This section has emphasized the differences between ndb and sequential debuggers since those are the interesting features from the implementation standpoint. On the other hand, from the user's view, the most striking success of the tool is that it has made the debugging process so little different from that used on sequential codes. This can be traced to the loosely synchronous structure of most (CP) parallel codes. Debugging fully asynchronous parallel codes can be much more challenging than the sequential case.
In practice, users have to be shown only once how to start up the debugging process, and be given a short list of the new commands that they might want to use. For users who are unfamiliar with the command syntax, the simplest route is to have them play with dbx on a workstation for a few minutes.
After this, the process tends to be very straightforward, mostly because of the programming styles that we tend to use. As mentioned in an earlier section, debugging totally asynchronous programs that generate multiple threads synchronizing with semaphores in a time-dependent manner is not ndb's forte. On the other hand, debugging loosely synchronous message-passing programs has been reduced to something of a triviality.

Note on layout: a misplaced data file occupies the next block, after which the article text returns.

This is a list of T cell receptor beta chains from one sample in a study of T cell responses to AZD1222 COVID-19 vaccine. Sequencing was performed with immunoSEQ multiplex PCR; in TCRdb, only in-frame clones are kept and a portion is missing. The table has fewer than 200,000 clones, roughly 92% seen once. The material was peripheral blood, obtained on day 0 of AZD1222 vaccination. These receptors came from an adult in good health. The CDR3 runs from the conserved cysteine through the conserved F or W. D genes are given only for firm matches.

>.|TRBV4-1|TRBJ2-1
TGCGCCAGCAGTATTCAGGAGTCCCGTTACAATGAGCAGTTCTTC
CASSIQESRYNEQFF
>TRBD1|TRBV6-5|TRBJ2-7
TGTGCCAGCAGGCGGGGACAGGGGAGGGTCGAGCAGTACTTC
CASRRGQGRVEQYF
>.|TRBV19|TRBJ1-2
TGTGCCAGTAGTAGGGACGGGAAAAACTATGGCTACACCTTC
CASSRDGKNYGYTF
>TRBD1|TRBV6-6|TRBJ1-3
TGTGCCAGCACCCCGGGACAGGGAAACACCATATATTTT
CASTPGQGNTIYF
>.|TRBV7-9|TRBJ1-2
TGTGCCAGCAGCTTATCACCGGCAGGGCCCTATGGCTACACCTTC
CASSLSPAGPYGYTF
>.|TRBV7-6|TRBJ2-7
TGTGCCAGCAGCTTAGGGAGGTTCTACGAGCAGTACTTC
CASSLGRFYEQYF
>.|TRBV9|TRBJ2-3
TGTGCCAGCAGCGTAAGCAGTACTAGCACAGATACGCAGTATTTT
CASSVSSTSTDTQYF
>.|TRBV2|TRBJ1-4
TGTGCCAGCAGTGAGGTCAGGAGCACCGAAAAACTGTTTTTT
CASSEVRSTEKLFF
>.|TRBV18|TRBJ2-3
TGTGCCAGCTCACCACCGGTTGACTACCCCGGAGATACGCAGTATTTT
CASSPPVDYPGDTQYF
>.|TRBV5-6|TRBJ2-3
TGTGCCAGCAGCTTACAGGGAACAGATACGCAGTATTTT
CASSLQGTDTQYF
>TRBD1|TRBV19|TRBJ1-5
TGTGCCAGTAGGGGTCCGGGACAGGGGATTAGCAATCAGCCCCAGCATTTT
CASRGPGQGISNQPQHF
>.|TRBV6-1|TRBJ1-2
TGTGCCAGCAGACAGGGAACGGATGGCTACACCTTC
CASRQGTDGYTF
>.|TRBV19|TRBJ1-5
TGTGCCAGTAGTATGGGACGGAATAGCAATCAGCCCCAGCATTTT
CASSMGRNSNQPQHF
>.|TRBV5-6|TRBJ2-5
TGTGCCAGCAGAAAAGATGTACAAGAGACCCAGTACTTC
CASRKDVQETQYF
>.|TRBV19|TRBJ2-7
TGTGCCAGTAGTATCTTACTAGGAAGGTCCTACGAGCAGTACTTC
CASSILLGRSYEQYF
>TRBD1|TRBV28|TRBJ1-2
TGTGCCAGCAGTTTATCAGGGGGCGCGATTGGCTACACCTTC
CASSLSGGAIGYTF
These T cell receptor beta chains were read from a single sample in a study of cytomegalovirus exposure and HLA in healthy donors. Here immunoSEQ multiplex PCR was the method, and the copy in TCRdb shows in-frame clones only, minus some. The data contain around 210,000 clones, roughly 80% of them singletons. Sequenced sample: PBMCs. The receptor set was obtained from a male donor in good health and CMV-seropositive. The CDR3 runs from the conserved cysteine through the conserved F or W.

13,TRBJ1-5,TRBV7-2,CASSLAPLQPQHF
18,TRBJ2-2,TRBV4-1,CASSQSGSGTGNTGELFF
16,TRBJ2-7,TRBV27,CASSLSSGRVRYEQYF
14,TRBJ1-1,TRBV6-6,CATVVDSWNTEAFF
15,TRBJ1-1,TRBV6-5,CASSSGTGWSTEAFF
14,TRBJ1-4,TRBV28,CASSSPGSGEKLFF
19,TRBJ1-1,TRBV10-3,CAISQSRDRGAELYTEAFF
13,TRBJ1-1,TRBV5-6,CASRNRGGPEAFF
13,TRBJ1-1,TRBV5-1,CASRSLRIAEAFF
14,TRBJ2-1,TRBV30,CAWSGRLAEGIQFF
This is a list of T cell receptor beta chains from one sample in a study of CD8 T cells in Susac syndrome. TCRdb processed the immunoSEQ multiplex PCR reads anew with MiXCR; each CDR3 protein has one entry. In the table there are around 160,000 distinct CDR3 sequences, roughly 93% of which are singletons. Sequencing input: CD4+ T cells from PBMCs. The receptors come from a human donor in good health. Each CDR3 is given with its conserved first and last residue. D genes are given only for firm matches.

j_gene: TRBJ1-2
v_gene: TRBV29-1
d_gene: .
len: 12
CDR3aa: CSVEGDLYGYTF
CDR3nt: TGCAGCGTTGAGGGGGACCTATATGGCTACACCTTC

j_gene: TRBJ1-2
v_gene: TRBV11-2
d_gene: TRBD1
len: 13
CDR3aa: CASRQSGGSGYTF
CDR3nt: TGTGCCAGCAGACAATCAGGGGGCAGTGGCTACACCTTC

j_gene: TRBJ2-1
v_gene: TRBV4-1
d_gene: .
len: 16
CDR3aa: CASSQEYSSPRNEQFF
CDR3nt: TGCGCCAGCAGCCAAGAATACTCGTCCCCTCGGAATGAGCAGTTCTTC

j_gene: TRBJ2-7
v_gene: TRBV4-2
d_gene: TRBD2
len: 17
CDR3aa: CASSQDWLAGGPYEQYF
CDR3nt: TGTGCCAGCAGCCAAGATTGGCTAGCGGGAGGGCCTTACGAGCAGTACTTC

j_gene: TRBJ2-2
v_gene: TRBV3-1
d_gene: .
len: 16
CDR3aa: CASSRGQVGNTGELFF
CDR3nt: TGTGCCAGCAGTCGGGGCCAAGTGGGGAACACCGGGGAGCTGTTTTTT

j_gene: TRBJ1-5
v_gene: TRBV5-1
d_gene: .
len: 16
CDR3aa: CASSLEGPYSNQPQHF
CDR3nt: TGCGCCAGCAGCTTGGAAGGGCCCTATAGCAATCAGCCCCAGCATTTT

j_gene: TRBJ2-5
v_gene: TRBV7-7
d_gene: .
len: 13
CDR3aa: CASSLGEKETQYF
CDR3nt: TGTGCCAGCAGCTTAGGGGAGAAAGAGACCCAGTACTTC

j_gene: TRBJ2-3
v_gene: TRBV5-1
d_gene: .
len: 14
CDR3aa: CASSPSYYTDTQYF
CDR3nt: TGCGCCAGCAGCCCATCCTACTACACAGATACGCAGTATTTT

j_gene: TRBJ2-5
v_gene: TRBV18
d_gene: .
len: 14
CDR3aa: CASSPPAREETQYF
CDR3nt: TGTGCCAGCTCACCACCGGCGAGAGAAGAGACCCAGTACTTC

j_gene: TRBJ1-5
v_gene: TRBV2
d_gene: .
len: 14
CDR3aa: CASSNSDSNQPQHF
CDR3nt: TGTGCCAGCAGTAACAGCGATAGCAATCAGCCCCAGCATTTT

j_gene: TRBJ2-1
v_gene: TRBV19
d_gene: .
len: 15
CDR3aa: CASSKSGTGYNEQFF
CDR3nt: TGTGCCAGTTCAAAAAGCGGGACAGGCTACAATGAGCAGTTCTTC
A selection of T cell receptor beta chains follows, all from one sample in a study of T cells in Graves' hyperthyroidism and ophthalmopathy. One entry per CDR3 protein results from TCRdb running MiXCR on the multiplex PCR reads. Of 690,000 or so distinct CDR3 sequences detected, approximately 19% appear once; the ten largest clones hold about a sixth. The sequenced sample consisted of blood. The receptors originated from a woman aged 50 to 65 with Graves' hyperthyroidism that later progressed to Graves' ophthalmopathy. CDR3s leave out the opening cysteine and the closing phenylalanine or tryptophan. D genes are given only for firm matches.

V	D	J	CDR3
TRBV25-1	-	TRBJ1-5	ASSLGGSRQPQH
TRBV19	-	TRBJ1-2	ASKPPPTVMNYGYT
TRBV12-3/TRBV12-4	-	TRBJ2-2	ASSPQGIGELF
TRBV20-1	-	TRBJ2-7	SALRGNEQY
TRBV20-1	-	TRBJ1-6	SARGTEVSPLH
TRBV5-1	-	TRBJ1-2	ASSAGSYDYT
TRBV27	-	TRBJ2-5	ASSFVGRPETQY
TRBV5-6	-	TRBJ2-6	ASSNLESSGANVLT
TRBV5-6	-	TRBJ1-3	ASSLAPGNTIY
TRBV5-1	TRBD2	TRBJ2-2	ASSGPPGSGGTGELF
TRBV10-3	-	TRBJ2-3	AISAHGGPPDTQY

In some sense, we can hardly be said to have introduced anything new. The basis on which ndb operates is very conventional, although some of the implications for the implementation are non-trivial. On the other hand, it provides an important and often critical service to the user. The next section will describe some of the more revolutionary steps that were taken to simplify the development process in the areas of performance analysis and visualization.